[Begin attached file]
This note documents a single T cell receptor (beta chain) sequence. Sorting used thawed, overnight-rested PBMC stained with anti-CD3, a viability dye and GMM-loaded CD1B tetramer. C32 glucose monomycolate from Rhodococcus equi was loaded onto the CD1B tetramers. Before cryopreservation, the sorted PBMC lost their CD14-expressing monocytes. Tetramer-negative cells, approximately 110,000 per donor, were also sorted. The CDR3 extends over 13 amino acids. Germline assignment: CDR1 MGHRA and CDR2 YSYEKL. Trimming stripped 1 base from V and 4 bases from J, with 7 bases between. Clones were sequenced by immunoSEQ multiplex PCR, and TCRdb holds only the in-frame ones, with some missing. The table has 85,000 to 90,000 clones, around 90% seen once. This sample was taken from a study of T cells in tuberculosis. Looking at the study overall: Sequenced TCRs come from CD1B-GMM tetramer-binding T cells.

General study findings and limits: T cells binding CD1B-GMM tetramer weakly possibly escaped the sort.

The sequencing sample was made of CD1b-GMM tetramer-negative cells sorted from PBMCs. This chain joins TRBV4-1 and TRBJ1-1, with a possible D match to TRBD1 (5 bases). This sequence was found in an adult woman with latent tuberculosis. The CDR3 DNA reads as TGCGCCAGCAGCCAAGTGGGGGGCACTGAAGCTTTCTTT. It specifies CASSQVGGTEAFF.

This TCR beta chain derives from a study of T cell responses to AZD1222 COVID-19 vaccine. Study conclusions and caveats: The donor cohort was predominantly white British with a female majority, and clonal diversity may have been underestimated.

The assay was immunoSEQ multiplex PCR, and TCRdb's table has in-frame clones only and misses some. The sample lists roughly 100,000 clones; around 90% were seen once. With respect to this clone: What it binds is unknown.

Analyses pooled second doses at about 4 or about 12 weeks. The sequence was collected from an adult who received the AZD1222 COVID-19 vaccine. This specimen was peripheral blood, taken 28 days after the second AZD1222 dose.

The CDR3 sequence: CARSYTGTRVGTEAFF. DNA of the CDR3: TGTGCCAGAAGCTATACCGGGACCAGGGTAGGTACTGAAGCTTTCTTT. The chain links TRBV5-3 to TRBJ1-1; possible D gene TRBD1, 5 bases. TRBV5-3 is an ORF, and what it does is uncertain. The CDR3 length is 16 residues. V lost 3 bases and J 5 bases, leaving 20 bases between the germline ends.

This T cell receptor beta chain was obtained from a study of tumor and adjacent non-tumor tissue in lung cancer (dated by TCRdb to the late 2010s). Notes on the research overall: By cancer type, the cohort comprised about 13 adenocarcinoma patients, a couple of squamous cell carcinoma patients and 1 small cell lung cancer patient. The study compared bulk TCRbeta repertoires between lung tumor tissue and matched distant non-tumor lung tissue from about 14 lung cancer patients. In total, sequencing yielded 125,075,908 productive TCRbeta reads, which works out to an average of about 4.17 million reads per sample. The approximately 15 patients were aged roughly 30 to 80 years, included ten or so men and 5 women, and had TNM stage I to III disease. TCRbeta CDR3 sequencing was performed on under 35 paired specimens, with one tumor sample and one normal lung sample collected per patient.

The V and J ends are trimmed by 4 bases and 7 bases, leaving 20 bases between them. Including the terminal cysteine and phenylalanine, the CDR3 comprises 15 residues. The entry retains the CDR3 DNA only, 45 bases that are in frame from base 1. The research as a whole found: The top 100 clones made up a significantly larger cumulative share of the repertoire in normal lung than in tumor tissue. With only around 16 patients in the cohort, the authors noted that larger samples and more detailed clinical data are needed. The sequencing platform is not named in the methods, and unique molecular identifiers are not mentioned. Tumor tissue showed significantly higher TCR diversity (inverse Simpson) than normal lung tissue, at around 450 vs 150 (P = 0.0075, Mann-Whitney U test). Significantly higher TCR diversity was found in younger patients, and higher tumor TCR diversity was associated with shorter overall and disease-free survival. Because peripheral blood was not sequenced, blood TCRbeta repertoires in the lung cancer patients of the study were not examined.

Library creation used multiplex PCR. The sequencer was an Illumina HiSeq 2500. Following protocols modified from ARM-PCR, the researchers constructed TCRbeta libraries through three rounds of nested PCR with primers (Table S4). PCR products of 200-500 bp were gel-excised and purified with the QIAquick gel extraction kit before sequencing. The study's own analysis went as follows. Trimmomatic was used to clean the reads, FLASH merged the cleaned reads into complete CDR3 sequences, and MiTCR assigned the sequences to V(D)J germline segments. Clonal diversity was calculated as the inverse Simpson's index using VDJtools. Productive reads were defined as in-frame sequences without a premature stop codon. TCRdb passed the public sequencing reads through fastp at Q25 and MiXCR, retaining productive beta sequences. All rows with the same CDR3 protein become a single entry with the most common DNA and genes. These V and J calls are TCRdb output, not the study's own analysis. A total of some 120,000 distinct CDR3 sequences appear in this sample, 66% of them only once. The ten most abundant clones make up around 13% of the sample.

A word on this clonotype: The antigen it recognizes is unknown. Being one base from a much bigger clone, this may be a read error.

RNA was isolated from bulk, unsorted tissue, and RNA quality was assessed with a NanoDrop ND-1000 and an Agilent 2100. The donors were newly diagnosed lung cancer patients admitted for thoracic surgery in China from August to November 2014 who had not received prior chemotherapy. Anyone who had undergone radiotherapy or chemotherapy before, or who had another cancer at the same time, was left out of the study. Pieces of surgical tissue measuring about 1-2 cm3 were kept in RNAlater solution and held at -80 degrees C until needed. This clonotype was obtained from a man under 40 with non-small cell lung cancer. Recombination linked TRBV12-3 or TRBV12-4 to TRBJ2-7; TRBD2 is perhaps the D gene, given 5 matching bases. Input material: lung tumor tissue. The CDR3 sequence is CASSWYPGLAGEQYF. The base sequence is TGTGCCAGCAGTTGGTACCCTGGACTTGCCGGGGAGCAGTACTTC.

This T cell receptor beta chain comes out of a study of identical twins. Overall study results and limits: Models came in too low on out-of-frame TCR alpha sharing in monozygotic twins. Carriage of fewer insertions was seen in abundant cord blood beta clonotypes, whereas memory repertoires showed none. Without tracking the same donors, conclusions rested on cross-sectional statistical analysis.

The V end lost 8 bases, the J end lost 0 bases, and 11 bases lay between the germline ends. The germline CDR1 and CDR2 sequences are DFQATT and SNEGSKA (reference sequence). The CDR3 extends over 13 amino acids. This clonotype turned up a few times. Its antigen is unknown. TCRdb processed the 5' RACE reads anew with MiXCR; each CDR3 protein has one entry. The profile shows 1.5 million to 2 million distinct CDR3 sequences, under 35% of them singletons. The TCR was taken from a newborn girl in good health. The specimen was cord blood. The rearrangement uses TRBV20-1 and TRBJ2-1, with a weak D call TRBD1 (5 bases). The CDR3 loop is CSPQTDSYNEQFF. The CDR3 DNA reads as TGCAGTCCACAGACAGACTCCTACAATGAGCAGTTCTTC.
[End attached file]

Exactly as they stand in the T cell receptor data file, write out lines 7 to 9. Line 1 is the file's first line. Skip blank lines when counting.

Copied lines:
The CDR3 sequence: CARSYTGTRVGTEAFF. DNA of the CDR3: TGTGCCAGAAGCTATACCGGGACCAGGGTAGGTACTGAAGCTTTCTTT. The chain links TRBV5-3 to TRBJ1-1; possible D gene TRBD1, 5 bases. TRBV5-3 is an ORF, and what it does is uncertain. The CDR3 length is 16 residues. V lost 3 bases and J 5 bases, leaving 20 bases between the germline ends.

This T cell receptor beta chain was obtained from a study of tumor and adjacent non-tumor tissue in lung cancer (dated by TCRdb to the late 2010s). Notes on the research overall: By cancer type, the cohort comprised about 13 adenocarcinoma patients, a couple of squamous cell carcinoma patients and 1 small cell lung cancer patient. The study compared bulk TCRbeta repertoires between lung tumor tissue and matched distant non-tumor lung tissue from about 14 lung cancer patients. In total, sequencing yielded 125,075,908 productive TCRbeta reads, which works out to an average of about 4.17 million reads per sample. The approximately 15 patients were aged roughly 30 to 80 years, included ten or so men and 5 women, and had TNM stage I to III disease. TCRbeta CDR3 sequencing was performed on under 35 paired specimens, with one tumor sample and one normal lung sample collected per patient.

The V and J ends are trimmed by 4 bases and 7 bases, leaving 20 bases between them. Including the terminal cysteine and phenylalanine, the CDR3 comprises 15 residues. The entry retains the CDR3 DNA only, 45 bases that are in frame from base 1. The research as a whole found: The top 100 clones made up a significantly larger cumulative share of the repertoire in normal lung than in tumor tissue. With only around 16 patients in the cohort, the authors noted that larger samples and more detailed clinical data are needed. The sequencing platform is not named in the methods, and unique molecular identifiers are not mentioned. Tumor tissue showed significantly higher TCR diversity (inverse Simpson) than normal lung tissue, at around 450 vs 150 (P = 0.0075, Mann-Whitney U test). Significantly higher TCR diversity was found in younger patients, and higher tumor TCR diversity was associated with shorter overall and disease-free survival. Because peripheral blood was not sequenced, blood TCRbeta repertoires in the lung cancer patients of the study were not examined.